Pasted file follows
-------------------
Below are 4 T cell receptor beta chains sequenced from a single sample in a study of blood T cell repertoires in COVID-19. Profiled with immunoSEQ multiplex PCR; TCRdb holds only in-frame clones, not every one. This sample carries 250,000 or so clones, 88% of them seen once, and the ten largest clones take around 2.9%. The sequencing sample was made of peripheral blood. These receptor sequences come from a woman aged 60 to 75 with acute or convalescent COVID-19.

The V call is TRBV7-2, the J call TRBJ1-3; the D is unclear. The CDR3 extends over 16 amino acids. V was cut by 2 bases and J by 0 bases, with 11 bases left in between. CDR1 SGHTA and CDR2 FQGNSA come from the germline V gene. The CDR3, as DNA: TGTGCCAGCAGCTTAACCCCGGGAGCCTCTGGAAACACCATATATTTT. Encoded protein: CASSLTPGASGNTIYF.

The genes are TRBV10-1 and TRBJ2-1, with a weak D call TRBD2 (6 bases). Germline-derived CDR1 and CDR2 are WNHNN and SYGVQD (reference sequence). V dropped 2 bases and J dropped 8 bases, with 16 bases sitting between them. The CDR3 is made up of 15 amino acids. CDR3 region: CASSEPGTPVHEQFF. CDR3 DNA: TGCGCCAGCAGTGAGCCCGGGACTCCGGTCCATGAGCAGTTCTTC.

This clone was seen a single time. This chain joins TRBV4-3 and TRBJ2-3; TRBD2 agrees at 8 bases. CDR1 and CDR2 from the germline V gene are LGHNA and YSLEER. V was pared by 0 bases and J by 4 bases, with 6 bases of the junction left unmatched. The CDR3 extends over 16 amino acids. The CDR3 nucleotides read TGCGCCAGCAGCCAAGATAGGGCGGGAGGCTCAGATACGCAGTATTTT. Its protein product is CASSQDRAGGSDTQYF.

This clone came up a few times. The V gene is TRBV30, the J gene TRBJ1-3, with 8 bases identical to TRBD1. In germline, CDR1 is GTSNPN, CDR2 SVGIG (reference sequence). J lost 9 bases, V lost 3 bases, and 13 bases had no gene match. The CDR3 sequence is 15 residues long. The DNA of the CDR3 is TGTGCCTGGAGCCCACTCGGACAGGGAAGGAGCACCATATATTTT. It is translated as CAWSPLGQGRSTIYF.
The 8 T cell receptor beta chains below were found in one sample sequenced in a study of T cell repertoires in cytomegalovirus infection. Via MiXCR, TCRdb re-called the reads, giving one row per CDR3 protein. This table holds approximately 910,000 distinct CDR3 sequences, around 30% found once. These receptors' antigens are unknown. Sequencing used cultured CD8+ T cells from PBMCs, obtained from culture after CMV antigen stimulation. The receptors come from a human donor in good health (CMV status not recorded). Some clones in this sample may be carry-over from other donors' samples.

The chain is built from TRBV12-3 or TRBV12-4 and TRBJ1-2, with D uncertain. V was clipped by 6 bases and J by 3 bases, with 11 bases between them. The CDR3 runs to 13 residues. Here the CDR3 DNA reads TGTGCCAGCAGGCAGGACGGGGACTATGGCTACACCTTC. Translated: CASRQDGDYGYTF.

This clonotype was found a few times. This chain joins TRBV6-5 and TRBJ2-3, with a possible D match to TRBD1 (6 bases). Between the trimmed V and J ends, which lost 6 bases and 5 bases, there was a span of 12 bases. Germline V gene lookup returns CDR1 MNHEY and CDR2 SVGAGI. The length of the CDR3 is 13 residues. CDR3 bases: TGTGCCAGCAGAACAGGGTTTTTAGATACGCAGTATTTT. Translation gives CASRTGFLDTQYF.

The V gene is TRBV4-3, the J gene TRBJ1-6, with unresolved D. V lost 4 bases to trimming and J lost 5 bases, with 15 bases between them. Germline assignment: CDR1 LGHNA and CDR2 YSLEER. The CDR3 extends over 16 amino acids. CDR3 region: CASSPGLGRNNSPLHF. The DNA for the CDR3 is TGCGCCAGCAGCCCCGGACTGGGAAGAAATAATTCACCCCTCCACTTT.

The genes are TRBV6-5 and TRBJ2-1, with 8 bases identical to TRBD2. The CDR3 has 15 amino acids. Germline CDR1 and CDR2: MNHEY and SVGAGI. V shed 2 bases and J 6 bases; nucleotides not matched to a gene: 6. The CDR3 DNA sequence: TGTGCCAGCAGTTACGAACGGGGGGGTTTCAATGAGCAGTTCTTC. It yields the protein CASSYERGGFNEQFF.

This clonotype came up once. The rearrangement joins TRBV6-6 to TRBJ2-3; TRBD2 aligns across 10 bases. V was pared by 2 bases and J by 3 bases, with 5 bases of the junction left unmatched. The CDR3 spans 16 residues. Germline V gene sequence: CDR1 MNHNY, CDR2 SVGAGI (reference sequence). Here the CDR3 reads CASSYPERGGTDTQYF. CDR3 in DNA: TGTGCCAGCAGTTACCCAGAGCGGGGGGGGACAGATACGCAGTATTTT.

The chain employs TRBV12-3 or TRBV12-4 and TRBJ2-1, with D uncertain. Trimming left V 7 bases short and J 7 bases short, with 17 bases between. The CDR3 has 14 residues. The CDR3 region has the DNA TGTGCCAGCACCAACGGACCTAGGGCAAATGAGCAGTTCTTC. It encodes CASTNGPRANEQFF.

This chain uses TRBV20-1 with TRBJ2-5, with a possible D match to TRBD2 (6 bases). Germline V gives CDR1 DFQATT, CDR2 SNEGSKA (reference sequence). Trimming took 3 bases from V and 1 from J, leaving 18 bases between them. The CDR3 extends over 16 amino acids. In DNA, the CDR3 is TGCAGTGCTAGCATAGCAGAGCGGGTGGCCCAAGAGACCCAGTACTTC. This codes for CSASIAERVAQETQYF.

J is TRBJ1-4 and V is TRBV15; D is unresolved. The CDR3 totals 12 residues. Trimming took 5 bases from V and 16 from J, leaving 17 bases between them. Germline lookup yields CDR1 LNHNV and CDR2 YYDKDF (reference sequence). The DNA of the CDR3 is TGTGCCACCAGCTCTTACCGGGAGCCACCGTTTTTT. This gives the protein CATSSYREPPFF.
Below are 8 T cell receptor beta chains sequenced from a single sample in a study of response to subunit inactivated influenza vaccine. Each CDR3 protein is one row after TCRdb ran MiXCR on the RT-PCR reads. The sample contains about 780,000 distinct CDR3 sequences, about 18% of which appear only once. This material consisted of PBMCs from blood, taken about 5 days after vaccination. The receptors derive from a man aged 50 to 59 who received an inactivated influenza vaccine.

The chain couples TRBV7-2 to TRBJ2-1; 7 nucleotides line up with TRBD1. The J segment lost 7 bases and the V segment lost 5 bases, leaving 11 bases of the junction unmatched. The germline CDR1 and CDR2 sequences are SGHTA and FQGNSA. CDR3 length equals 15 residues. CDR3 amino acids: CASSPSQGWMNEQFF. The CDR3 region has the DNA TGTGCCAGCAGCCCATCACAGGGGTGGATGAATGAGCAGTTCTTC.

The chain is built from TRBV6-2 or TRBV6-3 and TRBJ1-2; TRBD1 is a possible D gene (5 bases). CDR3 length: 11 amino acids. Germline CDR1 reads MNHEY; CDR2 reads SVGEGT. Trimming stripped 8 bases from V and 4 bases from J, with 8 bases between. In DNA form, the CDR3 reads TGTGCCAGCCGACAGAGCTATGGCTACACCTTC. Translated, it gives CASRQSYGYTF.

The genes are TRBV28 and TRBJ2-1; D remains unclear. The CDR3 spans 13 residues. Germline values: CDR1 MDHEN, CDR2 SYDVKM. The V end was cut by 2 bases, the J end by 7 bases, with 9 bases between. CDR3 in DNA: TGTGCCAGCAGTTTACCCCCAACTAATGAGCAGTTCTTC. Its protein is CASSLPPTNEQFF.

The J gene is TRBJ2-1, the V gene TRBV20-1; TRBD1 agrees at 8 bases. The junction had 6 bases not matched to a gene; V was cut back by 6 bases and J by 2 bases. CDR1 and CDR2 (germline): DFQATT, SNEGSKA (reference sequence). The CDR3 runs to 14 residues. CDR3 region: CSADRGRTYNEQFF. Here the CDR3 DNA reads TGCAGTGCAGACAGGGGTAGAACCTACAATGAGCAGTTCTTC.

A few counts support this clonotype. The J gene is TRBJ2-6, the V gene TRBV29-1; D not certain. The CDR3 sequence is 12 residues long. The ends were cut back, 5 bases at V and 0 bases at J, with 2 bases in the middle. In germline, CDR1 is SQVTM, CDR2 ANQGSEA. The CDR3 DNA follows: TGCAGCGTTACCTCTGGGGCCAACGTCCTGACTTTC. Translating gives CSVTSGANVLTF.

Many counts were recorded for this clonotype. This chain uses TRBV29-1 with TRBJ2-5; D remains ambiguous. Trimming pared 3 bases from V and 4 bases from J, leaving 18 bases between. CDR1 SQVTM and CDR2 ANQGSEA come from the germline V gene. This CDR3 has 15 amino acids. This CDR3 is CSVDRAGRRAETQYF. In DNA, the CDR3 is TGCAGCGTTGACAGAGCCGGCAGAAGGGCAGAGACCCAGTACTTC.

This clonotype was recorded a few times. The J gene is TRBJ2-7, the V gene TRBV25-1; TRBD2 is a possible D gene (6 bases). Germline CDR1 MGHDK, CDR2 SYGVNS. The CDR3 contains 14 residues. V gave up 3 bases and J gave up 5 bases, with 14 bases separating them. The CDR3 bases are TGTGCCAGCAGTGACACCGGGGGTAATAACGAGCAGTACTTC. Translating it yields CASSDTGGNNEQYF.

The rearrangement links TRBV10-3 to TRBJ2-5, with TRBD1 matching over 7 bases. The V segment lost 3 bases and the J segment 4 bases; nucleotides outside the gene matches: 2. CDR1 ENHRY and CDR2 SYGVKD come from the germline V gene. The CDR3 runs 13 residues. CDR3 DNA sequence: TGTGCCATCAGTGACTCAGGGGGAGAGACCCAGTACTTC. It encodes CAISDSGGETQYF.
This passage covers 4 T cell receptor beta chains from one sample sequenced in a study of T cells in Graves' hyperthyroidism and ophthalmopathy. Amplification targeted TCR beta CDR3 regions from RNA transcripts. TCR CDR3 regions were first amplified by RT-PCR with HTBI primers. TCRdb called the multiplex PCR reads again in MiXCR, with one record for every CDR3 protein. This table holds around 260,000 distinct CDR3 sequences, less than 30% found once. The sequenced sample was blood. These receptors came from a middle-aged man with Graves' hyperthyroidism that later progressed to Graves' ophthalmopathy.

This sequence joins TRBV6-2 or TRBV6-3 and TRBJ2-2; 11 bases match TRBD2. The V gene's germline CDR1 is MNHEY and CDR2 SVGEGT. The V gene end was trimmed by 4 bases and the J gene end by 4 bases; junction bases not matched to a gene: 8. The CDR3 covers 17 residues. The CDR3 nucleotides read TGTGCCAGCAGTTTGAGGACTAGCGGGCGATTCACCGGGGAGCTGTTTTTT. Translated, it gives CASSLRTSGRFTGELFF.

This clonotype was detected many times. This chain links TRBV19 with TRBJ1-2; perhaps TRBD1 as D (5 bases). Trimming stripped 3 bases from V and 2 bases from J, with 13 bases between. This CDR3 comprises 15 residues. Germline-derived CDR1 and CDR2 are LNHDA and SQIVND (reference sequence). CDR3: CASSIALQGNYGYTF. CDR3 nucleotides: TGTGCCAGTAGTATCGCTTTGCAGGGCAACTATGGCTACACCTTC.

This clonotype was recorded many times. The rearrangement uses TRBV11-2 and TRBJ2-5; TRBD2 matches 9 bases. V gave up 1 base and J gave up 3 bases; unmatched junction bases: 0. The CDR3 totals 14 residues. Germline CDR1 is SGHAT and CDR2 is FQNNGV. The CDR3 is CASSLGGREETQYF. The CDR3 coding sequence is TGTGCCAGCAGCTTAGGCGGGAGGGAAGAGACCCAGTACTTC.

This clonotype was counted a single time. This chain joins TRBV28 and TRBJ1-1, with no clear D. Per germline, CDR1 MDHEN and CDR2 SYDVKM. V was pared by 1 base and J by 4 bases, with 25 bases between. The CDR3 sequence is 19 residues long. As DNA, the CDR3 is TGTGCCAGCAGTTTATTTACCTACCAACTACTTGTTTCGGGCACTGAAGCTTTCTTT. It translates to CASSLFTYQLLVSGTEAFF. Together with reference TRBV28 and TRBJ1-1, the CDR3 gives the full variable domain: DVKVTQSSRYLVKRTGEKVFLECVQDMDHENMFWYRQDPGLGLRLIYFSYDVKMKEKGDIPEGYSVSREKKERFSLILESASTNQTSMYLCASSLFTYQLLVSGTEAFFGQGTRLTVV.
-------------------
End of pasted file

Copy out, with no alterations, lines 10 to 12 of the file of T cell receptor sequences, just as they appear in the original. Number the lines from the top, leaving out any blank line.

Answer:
The genes are TRBV6-5 and TRBJ2-1, with 8 bases identical to TRBD2. The CDR3 has 15 amino acids. Germline CDR1 and CDR2: MNHEY and SVGAGI. V shed 2 bases and J 6 bases; nucleotides not matched to a gene: 6. The CDR3 DNA sequence: TGTGCCAGCAGTTACGAACGGGGGGGTTTCAATGAGCAGTTCTTC. It yields the protein CASSYERGGFNEQFF.

This clonotype came up once. The rearrangement joins TRBV6-6 to TRBJ2-3; TRBD2 aligns across 10 bases. V was pared by 2 bases and J by 3 bases, with 5 bases of the junction left unmatched. The CDR3 spans 16 residues. Germline V gene sequence: CDR1 MNHNY, CDR2 SVGAGI (reference sequence). Here the CDR3 reads CASSYPERGGTDTQYF. CDR3 in DNA: TGTGCCAGCAGTTACCCAGAGCGGGGGGGGACAGATACGCAGTATTTT.

The chain employs TRBV12-3 or TRBV12-4 and TRBJ2-1, with D uncertain. Trimming left V 7 bases short and J 7 bases short, with 17 bases between. The CDR3 has 14 residues. The CDR3 region has the DNA TGTGCCAGCACCAACGGACCTAGGGCAAATGAGCAGTTCTTC. It encodes CASTNGPRANEQFF.